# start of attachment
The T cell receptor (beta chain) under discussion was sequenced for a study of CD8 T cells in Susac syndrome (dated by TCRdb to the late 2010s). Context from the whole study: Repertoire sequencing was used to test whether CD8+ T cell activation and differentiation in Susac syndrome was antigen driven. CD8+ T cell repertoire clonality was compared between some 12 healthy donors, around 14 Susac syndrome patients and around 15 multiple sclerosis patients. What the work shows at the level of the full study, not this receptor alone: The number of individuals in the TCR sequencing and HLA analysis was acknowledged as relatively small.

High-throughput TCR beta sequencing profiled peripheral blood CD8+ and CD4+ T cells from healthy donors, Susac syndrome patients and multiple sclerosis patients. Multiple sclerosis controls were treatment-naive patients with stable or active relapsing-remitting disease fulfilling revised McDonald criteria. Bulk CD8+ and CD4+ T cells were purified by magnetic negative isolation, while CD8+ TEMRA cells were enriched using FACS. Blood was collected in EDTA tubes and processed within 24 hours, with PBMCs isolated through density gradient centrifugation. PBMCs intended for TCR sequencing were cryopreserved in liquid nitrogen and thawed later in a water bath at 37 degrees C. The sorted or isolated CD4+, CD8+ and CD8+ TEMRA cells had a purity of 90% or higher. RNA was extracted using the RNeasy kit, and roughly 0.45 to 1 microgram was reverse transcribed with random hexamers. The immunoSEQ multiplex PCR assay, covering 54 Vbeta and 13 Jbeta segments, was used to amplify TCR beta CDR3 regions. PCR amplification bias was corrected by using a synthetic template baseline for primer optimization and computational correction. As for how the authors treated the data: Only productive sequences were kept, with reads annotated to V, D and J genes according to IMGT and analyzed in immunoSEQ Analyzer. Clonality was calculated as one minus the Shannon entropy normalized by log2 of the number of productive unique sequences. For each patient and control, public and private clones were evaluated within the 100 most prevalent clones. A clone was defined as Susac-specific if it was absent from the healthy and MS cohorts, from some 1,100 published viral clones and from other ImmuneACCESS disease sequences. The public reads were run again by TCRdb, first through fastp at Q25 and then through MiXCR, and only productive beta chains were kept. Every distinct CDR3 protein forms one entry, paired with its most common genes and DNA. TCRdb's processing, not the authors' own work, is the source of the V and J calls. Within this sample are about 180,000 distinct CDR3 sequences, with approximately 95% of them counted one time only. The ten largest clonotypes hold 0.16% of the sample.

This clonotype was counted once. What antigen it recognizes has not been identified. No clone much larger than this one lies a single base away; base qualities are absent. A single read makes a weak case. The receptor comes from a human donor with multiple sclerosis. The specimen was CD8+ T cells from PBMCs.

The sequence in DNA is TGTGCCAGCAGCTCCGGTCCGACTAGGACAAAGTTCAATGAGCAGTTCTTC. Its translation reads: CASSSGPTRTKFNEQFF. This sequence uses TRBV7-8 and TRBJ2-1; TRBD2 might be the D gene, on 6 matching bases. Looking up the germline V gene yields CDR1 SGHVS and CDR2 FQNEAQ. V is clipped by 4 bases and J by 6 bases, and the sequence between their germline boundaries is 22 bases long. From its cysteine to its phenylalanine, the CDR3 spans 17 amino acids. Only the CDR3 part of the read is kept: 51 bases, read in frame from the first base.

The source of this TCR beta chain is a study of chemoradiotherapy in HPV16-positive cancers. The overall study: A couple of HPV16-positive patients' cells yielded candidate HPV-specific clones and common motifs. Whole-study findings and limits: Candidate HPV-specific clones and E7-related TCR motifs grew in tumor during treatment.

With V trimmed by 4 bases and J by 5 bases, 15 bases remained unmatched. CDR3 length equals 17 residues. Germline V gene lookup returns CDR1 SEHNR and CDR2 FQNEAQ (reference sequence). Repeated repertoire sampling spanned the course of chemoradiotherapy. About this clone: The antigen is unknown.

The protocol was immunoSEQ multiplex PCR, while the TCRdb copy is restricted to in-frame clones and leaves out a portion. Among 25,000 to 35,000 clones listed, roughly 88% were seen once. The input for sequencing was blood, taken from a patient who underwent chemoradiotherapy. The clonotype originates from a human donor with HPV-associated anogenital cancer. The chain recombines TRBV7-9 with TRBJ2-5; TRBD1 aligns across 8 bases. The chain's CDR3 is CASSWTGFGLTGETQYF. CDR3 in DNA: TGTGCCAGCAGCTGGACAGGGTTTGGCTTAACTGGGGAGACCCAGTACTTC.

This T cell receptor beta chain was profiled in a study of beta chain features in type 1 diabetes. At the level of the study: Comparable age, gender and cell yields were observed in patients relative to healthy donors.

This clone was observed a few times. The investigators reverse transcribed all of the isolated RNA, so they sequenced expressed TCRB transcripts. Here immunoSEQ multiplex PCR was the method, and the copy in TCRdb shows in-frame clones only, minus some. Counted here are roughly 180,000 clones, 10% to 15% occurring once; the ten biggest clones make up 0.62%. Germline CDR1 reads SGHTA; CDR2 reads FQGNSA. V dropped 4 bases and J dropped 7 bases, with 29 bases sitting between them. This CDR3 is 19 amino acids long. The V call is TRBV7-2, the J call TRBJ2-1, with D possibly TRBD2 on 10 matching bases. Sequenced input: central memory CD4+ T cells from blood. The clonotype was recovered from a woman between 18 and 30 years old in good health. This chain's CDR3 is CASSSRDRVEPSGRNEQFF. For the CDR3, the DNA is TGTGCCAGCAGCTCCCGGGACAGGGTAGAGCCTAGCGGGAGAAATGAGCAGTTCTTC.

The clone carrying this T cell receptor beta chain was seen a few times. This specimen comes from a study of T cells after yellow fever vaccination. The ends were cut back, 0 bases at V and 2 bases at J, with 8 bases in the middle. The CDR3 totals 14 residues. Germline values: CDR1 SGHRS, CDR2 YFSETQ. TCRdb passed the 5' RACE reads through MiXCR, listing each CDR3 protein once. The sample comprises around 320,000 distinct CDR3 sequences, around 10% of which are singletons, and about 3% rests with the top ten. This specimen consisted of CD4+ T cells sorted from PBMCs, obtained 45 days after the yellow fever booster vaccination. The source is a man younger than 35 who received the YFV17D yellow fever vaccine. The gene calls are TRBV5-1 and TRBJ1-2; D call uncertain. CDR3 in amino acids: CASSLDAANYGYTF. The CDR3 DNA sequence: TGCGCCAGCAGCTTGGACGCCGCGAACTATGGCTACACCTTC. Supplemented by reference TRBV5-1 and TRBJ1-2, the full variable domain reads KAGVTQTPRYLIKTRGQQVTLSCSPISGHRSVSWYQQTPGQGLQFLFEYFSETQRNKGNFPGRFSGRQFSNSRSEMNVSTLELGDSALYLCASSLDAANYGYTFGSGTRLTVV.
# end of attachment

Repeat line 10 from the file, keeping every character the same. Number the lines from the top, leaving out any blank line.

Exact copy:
The clone carrying this T cell receptor beta chain was seen a few times. This specimen comes from a study of T cells after yellow fever vaccination. The ends were cut back, 0 bases at V and 2 bases at J, with 8 bases in the middle. The CDR3 totals 14 residues. Germline values: CDR1 SGHRS, CDR2 YFSETQ. TCRdb passed the 5' RACE reads through MiXCR, listing each CDR3 protein once. The sample comprises around 320,000 distinct CDR3 sequences, around 10% of which are singletons, and about 3% rests with the top ten. This specimen consisted of CD4+ T cells sorted from PBMCs, obtained 45 days after the yellow fever booster vaccination. The source is a man younger than 35 who received the YFV17D yellow fever vaccine. The gene calls are TRBV5-1 and TRBJ1-2; D call uncertain. CDR3 in amino acids: CASSLDAANYGYTF. The CDR3 DNA sequence: TGCGCCAGCAGCTTGGACGCCGCGAACTATGGCTACACCTTC. Supplemented by reference TRBV5-1 and TRBJ1-2, the full variable domain reads KAGVTQTPRYLIKTRGQQVTLSCSPISGHRSVSWYQQTPGQGLQFLFEYFSETQRNKGNFPGRFSGRQFSNSRSEMNVSTLELGDSALYLCASSLDAANYGYTFGSGTRLTVV.